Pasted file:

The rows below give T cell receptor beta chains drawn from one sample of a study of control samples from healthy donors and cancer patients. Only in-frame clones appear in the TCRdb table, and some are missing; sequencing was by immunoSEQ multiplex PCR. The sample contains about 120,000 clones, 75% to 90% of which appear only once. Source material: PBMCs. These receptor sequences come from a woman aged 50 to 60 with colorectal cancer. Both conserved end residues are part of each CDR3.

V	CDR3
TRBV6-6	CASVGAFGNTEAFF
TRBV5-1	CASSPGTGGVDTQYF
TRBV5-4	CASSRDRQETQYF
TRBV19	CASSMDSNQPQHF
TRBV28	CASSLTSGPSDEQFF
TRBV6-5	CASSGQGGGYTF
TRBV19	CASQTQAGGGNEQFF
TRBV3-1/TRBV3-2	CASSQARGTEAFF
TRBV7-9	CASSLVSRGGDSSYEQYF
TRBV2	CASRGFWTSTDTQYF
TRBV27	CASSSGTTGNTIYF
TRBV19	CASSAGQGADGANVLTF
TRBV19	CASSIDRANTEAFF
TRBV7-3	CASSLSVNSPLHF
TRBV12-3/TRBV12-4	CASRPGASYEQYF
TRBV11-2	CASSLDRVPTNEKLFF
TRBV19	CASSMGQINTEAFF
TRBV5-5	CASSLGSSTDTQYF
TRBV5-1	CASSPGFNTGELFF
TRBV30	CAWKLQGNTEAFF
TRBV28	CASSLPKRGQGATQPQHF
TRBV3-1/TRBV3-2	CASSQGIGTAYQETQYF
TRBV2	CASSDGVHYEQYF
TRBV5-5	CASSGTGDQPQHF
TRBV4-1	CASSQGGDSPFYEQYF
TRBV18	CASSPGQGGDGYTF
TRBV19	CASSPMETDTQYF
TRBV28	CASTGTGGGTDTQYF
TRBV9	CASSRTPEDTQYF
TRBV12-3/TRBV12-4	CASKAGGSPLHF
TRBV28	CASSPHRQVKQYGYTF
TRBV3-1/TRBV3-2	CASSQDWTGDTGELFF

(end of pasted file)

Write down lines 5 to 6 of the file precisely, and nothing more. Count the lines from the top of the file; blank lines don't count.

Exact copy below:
TRBV5-4	CASSRDRQETQYF
TRBV19	CASSMDSNQPQHF